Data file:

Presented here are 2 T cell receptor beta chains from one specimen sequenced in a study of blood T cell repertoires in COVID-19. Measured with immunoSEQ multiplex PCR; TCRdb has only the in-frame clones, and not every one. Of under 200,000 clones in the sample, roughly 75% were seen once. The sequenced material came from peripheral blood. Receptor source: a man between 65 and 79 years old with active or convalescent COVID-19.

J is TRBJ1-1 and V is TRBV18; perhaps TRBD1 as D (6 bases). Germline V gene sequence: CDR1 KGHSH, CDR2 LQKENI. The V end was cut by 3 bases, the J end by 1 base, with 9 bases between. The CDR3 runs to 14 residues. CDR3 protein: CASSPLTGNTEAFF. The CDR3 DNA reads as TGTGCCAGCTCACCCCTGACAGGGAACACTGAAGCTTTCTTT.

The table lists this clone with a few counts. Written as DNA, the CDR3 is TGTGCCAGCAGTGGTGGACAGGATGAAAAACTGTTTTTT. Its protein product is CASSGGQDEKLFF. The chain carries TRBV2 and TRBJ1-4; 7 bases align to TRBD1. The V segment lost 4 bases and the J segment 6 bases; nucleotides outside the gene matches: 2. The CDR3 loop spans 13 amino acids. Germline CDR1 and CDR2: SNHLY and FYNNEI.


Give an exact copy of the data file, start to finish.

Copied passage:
Presented here are 2 T cell receptor beta chains from one specimen sequenced in a study of blood T cell repertoires in COVID-19. Measured with immunoSEQ multiplex PCR; TCRdb has only the in-frame clones, and not every one. Of under 200,000 clones in the sample, roughly 75% were seen once. The sequenced material came from peripheral blood. Receptor source: a man between 65 and 79 years old with active or convalescent COVID-19.

J is TRBJ1-1 and V is TRBV18; perhaps TRBD1 as D (6 bases). Germline V gene sequence: CDR1 KGHSH, CDR2 LQKENI. The V end was cut by 3 bases, the J end by 1 base, with 9 bases between. The CDR3 runs to 14 residues. CDR3 protein: CASSPLTGNTEAFF. The CDR3 DNA reads as TGTGCCAGCTCACCCCTGACAGGGAACACTGAAGCTTTCTTT.

The table lists this clone with a few counts. Written as DNA, the CDR3 is TGTGCCAGCAGTGGTGGACAGGATGAAAAACTGTTTTTT. Its protein product is CASSGGQDEKLFF. The chain carries TRBV2 and TRBJ1-4; 7 bases align to TRBD1. The V segment lost 4 bases and the J segment 6 bases; nucleotides outside the gene matches: 2. The CDR3 loop spans 13 amino acids. Germline CDR1 and CDR2: SNHLY and FYNNEI.